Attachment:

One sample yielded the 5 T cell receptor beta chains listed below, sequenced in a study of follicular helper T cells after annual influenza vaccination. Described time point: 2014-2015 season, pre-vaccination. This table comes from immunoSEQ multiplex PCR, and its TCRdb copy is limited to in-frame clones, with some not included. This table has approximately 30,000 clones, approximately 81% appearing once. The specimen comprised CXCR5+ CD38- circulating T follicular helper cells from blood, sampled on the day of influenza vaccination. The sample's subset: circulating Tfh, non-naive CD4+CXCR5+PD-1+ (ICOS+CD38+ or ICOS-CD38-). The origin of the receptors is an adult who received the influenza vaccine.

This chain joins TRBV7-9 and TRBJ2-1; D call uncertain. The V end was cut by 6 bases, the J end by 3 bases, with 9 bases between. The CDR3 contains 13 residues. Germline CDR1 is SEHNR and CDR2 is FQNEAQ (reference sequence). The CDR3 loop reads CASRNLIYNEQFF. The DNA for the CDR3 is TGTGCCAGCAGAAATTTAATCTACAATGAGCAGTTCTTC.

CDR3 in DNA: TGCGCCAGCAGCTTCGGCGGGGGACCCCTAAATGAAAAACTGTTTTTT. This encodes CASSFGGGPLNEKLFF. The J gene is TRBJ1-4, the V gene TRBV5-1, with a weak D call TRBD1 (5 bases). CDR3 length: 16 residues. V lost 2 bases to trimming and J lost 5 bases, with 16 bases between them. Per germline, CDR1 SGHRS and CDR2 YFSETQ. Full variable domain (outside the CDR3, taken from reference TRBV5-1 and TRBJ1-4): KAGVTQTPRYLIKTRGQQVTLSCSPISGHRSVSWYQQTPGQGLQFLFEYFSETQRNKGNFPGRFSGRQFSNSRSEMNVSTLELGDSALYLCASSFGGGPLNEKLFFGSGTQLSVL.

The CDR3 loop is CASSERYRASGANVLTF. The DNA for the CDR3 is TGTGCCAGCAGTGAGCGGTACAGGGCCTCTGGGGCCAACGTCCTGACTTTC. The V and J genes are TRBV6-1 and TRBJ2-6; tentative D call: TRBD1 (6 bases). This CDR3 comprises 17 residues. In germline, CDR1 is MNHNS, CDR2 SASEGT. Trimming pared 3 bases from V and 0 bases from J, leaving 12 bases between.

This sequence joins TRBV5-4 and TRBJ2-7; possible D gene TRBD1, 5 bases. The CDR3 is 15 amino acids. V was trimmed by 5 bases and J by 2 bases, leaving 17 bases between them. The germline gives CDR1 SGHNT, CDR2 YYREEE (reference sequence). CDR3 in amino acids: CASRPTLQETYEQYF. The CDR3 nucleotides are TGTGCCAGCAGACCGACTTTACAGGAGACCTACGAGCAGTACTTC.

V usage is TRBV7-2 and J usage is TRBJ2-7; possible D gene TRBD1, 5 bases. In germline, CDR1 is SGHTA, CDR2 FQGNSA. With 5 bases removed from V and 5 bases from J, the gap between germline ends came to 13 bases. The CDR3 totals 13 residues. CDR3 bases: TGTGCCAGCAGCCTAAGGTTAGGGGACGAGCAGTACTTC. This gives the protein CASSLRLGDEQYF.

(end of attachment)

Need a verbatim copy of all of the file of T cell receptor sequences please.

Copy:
One sample yielded the 5 T cell receptor beta chains listed below, sequenced in a study of follicular helper T cells after annual influenza vaccination. Described time point: 2014-2015 season, pre-vaccination. This table comes from immunoSEQ multiplex PCR, and its TCRdb copy is limited to in-frame clones, with some not included. This table has approximately 30,000 clones, approximately 81% appearing once. The specimen comprised CXCR5+ CD38- circulating T follicular helper cells from blood, sampled on the day of influenza vaccination. The sample's subset: circulating Tfh, non-naive CD4+CXCR5+PD-1+ (ICOS+CD38+ or ICOS-CD38-). The origin of the receptors is an adult who received the influenza vaccine.

This chain joins TRBV7-9 and TRBJ2-1; D call uncertain. The V end was cut by 6 bases, the J end by 3 bases, with 9 bases between. The CDR3 contains 13 residues. Germline CDR1 is SEHNR and CDR2 is FQNEAQ (reference sequence). The CDR3 loop reads CASRNLIYNEQFF. The DNA for the CDR3 is TGTGCCAGCAGAAATTTAATCTACAATGAGCAGTTCTTC.

CDR3 in DNA: TGCGCCAGCAGCTTCGGCGGGGGACCCCTAAATGAAAAACTGTTTTTT. This encodes CASSFGGGPLNEKLFF. The J gene is TRBJ1-4, the V gene TRBV5-1, with a weak D call TRBD1 (5 bases). CDR3 length: 16 residues. V lost 2 bases to trimming and J lost 5 bases, with 16 bases between them. Per germline, CDR1 SGHRS and CDR2 YFSETQ. Full variable domain (outside the CDR3, taken from reference TRBV5-1 and TRBJ1-4): KAGVTQTPRYLIKTRGQQVTLSCSPISGHRSVSWYQQTPGQGLQFLFEYFSETQRNKGNFPGRFSGRQFSNSRSEMNVSTLELGDSALYLCASSFGGGPLNEKLFFGSGTQLSVL.

The CDR3 loop is CASSERYRASGANVLTF. The DNA for the CDR3 is TGTGCCAGCAGTGAGCGGTACAGGGCCTCTGGGGCCAACGTCCTGACTTTC. The V and J genes are TRBV6-1 and TRBJ2-6; tentative D call: TRBD1 (6 bases). This CDR3 comprises 17 residues. In germline, CDR1 is MNHNS, CDR2 SASEGT. Trimming pared 3 bases from V and 0 bases from J, leaving 12 bases between.

This sequence joins TRBV5-4 and TRBJ2-7; possible D gene TRBD1, 5 bases. The CDR3 is 15 amino acids. V was trimmed by 5 bases and J by 2 bases, leaving 17 bases between them. The germline gives CDR1 SGHNT, CDR2 YYREEE (reference sequence). CDR3 in amino acids: CASRPTLQETYEQYF. The CDR3 nucleotides are TGTGCCAGCAGACCGACTTTACAGGAGACCTACGAGCAGTACTTC.

V usage is TRBV7-2 and J usage is TRBJ2-7; possible D gene TRBD1, 5 bases. In germline, CDR1 is SGHTA, CDR2 FQGNSA. With 5 bases removed from V and 5 bases from J, the gap between germline ends came to 13 bases. The CDR3 totals 13 residues. CDR3 bases: TGTGCCAGCAGCCTAAGGTTAGGGGACGAGCAGTACTTC. This gives the protein CASSLRLGDEQYF.